The investors who are selling Apple Inc. shares following the company’s first quarterly earnings miss in more than six years may want to think again.
The shares lost 5.6 per cent on Wednesday, a day after the announcement. But while Apple certainly faces tough competition from the emerging Android mobile platform, its valuation has rarely been so tempting.
The shares trade at just 14.5 trailing 12-month earnings. Since 1997, when the late Steve Jobs retook the helm of the company he co-founded, the shares have traded at this level, or slightly less, on only three occasions: during a short period following his return, during the bursting of the dot-com bubble at the end of 2000 and during the financial crisis of 2008. The median price-to-earnings multiple over this period was 34.3.
Apple shares now trade at about 11 times estimated 2012 earnings. Discounting the approximately $80-billion (U.S.) in cash and cash equivalents that Apple hoards, the PE multiple drops to about nine.
The average forward-looking PE among S&P 500 companies is about 11. Is Apple just average? Hardly. The company just posted a 54-per-cent jump in profit ($6.6-billion U.S.) on revenue that rose 39 per cent ($28.3-billion) for the three months ended Sept. 24.
The impressive results fell slightly short of the Street’s forecasts due to lower-than-expected sales of iPhones, iPads, and iPods. But management’s updated outlook for the current quarter exceeded analysts’ estimates, calling for record share profit of about $9.30 on record sales of about $37-billion.
The underlying numbers also tell a bullish tale, with return on common equity hitting 41.7 per cent last quarter, twice the median of 20.3 recorded over the last decade. Cash flow per share has sky rocketed to $11.24, compared with an average since 1990 of $1.25.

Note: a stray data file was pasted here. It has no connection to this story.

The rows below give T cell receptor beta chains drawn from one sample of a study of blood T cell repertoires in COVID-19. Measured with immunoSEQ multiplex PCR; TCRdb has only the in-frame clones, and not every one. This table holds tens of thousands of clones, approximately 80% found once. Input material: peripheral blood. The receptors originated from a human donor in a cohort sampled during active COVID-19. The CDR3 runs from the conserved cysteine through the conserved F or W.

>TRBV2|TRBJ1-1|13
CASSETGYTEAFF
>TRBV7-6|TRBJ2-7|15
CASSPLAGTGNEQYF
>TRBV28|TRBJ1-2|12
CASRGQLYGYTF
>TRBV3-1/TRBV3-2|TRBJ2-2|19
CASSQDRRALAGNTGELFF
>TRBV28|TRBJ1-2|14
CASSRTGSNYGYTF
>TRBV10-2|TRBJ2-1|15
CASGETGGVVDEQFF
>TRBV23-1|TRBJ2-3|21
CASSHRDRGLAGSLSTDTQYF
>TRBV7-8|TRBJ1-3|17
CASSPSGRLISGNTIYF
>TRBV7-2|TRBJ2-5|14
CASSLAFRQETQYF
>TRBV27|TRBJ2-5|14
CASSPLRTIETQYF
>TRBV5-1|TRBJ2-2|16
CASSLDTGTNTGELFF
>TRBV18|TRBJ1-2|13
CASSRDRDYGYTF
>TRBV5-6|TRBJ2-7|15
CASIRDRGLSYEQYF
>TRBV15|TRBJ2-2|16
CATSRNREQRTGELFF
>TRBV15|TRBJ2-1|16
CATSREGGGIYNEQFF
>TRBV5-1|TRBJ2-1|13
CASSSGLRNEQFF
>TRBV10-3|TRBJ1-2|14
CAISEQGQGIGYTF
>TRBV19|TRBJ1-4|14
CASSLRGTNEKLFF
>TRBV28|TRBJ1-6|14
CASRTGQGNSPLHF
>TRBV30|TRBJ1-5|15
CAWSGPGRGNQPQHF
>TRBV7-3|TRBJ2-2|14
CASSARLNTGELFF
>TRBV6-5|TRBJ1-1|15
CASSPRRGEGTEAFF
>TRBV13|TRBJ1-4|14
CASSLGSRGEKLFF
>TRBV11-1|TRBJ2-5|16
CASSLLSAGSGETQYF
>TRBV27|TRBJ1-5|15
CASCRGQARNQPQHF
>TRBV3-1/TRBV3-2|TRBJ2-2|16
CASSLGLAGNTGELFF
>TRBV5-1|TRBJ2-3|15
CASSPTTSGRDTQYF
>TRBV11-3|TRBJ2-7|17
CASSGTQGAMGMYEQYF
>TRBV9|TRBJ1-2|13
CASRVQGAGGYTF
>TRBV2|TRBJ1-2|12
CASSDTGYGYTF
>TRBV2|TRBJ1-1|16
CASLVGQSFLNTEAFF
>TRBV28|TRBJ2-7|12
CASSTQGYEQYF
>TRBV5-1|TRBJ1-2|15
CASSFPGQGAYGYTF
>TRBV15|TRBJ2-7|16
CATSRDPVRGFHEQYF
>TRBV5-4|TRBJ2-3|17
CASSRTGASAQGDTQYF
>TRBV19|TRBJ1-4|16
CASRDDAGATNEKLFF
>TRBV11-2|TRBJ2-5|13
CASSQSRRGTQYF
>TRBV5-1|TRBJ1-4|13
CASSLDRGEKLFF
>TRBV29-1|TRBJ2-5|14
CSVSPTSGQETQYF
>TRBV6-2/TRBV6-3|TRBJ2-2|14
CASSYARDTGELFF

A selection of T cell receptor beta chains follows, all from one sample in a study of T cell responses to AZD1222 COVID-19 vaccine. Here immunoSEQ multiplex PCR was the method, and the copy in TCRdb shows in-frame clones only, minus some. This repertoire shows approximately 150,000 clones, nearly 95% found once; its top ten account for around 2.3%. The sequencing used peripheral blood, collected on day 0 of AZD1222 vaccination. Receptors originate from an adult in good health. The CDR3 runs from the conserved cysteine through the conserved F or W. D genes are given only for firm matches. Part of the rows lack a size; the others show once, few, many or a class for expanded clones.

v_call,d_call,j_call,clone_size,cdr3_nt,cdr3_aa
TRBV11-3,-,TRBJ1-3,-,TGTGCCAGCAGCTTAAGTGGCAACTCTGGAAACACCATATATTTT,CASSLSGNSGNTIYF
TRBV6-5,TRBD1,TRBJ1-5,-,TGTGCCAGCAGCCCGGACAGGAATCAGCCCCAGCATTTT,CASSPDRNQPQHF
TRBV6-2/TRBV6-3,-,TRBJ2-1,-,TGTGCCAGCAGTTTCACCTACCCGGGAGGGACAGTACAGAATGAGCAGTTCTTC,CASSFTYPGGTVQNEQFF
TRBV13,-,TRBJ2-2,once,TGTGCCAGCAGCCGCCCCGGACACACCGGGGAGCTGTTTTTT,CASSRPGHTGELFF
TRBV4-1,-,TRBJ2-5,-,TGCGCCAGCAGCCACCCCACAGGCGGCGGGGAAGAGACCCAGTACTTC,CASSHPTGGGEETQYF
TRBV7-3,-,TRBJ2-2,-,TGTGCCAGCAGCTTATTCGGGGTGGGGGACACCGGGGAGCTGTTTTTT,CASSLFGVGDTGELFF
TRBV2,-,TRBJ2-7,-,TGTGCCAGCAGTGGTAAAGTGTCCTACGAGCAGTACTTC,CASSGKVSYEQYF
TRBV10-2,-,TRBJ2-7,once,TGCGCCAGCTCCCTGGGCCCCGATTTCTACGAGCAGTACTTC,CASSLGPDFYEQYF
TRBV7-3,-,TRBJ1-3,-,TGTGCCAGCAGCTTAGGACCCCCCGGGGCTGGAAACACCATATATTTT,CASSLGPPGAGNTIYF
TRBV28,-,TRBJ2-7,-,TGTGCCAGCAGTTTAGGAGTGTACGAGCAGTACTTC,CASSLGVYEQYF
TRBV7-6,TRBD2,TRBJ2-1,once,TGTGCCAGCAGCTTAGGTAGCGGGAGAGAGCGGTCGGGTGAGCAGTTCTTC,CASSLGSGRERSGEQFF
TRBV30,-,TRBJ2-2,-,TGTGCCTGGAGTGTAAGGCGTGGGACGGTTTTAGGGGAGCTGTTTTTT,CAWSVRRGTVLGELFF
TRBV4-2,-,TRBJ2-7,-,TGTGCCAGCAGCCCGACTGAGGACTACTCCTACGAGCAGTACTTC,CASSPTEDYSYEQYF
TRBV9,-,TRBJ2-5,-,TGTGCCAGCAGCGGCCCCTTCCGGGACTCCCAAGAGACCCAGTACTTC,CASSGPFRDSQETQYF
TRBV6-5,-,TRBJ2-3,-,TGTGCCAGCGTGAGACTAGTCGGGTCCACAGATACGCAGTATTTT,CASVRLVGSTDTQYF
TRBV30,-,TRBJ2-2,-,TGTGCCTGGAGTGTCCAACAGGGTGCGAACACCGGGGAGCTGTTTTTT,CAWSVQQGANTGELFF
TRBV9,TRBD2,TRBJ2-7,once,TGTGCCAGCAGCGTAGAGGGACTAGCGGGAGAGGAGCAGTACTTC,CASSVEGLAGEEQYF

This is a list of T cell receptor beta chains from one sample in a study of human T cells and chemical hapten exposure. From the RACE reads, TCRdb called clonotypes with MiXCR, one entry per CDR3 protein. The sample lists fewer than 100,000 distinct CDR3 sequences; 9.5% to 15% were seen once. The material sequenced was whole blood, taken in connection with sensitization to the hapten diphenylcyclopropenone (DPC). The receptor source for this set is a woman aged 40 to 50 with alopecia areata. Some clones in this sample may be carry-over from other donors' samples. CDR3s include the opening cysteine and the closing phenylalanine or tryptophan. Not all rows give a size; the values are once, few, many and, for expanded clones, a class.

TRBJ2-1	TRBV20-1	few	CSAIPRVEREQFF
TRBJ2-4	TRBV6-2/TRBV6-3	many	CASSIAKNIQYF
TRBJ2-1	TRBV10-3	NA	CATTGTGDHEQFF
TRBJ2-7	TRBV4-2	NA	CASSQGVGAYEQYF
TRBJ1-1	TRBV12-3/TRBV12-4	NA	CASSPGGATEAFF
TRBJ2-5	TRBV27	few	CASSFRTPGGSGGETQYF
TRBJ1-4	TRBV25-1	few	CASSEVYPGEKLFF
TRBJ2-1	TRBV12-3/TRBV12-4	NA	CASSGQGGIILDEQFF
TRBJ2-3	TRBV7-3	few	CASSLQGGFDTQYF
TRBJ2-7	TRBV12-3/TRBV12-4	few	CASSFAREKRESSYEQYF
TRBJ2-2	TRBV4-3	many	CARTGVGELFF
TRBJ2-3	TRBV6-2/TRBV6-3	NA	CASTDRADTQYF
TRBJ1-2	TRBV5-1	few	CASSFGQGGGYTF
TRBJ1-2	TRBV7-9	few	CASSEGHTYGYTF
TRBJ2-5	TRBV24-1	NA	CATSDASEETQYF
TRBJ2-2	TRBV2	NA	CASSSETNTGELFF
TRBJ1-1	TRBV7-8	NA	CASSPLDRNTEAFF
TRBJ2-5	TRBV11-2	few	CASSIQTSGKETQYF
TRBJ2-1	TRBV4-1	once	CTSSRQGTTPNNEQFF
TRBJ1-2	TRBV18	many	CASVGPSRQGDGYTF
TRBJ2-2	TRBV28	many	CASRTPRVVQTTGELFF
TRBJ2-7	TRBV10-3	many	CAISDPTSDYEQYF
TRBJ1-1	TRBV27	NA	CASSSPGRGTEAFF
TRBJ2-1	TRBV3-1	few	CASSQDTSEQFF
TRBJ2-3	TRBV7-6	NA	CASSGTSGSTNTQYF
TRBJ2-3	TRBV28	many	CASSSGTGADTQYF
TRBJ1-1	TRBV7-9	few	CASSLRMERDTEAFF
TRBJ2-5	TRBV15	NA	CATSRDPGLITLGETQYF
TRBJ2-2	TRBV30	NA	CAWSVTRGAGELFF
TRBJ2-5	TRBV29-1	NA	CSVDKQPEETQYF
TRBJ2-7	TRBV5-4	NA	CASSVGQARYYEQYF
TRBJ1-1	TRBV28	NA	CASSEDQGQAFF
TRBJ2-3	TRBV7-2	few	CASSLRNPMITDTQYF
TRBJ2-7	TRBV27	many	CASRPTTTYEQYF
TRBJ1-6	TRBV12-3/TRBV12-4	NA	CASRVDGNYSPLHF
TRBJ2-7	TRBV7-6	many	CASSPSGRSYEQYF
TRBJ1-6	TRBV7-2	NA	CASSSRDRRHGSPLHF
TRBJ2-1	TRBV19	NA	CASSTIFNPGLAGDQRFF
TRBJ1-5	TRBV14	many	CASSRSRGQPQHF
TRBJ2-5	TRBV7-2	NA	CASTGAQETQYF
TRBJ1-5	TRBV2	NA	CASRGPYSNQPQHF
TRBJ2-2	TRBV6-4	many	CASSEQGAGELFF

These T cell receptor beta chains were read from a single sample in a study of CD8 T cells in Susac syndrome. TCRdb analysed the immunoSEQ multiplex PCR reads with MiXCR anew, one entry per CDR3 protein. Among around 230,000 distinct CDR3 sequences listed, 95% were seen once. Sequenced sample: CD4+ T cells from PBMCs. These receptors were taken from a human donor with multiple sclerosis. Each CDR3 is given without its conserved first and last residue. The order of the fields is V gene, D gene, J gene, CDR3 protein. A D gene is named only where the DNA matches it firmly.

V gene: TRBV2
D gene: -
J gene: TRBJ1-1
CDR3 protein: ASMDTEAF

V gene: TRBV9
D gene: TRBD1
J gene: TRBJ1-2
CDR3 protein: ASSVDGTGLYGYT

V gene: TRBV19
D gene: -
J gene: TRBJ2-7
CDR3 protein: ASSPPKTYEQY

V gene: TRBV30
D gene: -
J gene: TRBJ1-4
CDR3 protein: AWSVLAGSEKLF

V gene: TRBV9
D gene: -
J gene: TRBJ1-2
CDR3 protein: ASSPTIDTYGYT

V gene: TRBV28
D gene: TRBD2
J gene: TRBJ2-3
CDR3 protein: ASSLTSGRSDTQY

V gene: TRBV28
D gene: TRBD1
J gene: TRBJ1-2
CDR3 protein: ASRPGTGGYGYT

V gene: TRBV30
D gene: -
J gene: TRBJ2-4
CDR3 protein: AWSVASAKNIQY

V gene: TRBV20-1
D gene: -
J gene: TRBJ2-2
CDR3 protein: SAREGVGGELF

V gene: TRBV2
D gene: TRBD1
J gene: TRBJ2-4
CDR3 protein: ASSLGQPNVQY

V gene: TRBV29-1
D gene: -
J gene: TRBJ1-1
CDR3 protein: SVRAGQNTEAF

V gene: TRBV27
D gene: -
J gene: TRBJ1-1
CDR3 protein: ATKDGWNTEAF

Some analysts warn that the shares are likely to be volatile in the short term, as investors react to the earnings miss, wait for data supporting the next leg of growth and adjust to the company’s new era without its visionary leader.
But they point to numerous trends that should support a higher share price, including red-hot growth in emerging markets. Sales of iPhones in the Asia Pacific region, for example, more than doubled year-over-year. The company says 15 per cent of revenue last quarter came from China.
“China and other emerging markets such as Brazil, India, and Indonesia could drive a multiyear product cycle for Apple, particularly with new lower-priced iPhone products such as the iPhone 4 and 3GS,” Michael Walkley, an analyst with Canaccord Genuity Corp., wrote in a report this week.
In addition, sales of Mac computers hit a record 4.9 million units last quarter, topping most analysts’ expectations. Demand also appears strong for the latest iPhone, with four million iPhones 4S units selling in the first three days following its release.
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